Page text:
By Krista Wilson
Listen Up Lansing Staff Reporter
Lansing is seeing a steady increase in visitors thanks to the different tourist attractions it has to offer.
“Ten years ago 57 percent of hotel rooms were occupied and last year’s data shows 61 percent of hotel rooms were occupied,” said Julie Pingston, vice president of Greater Lansing Convention and Visitors Bureau. “It may not sound like a huge increase but over the last ten years there have been more hotels built, so we look at it as a big jump.”
Pingston said the Greater Lansing region brings in an average of $472 million a year from the tourism industry and about 4.7 million tourists visit the region each year.
Potter Park Zoo, Impression 5 Science Center, R.E. Olds Transportation Museum, Women’s Historical Museum, and the Lansing River Trail are popular tourist attractions in the Lansing area, said Pingston.
“To my knowledge, tourism is very important to the Michigan economy because it contributes to employment and it generates a lot of revenue,” said Associate Professor of Tourism, Sheryl Elliot, Ph.D.
Elliot, who works as a professor at George Washington University in Washington, D.C., said, “Generally, what attracts tourists to an area are unique shopping places, entertainment venues, museums, amusement parks, and business travel.”
Samantha Rushing, a tourist visiting from Canada said that she enjoys the diverse food options downtown but wishes there were more places for her to party at.
“I have friends who live in Lansing, so that’s why I come here about twice a year,” said Rushing. “I will say in the summer this is a pretty cool place to be because of the amount of activity around the city like festivals and outdoor concerts.”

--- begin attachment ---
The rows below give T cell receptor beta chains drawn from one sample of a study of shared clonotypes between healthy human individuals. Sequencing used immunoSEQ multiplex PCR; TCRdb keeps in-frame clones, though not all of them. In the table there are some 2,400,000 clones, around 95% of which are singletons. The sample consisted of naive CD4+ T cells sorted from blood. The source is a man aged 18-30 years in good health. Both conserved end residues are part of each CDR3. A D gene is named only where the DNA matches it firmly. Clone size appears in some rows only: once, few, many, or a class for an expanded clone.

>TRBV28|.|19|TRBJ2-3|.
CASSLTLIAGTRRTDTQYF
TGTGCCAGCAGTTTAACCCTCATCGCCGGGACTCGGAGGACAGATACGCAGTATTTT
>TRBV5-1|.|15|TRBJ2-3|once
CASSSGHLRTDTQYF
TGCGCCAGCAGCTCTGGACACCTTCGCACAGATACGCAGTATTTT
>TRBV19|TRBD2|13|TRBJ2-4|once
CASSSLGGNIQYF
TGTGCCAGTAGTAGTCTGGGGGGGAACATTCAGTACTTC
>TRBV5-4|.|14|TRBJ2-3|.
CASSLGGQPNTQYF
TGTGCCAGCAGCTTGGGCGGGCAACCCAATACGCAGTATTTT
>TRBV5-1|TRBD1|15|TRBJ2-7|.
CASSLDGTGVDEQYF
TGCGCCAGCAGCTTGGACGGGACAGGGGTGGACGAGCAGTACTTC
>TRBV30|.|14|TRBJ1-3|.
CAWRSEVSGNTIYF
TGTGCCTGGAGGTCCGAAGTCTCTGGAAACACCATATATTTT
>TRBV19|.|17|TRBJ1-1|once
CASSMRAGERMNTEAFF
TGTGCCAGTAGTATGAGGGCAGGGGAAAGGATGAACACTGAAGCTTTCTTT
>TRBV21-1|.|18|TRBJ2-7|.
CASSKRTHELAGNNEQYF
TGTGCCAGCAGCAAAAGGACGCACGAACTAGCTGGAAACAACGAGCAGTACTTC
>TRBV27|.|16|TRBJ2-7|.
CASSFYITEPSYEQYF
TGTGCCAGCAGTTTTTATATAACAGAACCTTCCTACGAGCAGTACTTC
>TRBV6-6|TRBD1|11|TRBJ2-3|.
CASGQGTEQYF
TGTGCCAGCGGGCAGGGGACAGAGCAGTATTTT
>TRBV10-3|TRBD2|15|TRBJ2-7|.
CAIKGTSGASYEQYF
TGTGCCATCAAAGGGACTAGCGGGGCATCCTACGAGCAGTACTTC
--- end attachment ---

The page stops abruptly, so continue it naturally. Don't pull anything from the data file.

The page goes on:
The main problem with tourism is that the attractions are fixed; if demand changes, the investment is still there and may be costly to maintain, said Elliot.
“Investments being hotels, restaurants, shopping malls, museums, or other places of attractions that are costly to keep running,” said Elliot.
According to Pingston, Lansing is a pleasant surprise to many visitors.
“A lot of people have an idea about Lansing before they come, but when they get here they see it is actually is a nice range of things to do,” said Pingston.
Museums help lead the list. Executive Director of Impression 5 Science Center Eric Larson said, “The science center is built for families to interact and learn new things in a way that is fun for all ages.”
Larson said the popularity of the center increases every year, with the number of visitors peaking at 143,000 in 2015.
The science center, which opened in 1972, is located at 200 Museum Drive in Lansing.
Bill Adcock, executive director of R.E. Olds Transportation Museum said, “Our museum is the only automotive museum in the mid-Michigan area, the rest of them are at least 60 miles away.”
“We have about 60 cars on display at a time, one including the oldest Oldsmobile made in 1897,” said Adcock. “We get visitors from all over the world; but our busiest season is the summer, where crowds of people gather here.”
The museum opened to the public in 1981 and is located at 240 Museum Drive in Lansing.
Caitlyn Dial, spokesperson for Michigan Women’s Historical Center and Hall of Fame said, “We have been open since 1987 and every year we see an increase in the younger audience because younger people seem to be more and more interested in women’s history.”
Dial said the museum is one of the few places that is just dedicated to acknowledging women in the past and in the present.
“The museum definitely contributes to the tourism arena in Lansing because the state capital is here and it adds to the historical feel,” said Dial.
Dial said, “This may not be the most exciting tourist attraction, but it is the perfect place for a quiet afternoon.”
The historical center can be found at 213 W. Malcolm X St. in Lansing.
Elliott said “tourism is a reliable source of revenue for a state, but it is not recession-proof.”
“Revenue does depend on different economic conditioning, though,” said Elliot. “Michigan has promoted its winter season well, adding more stability to what is usually considered an ‘off season’ for tourism in northern states.”
Elliot said that every state in the United States does consider tourism to be an important part of the economy.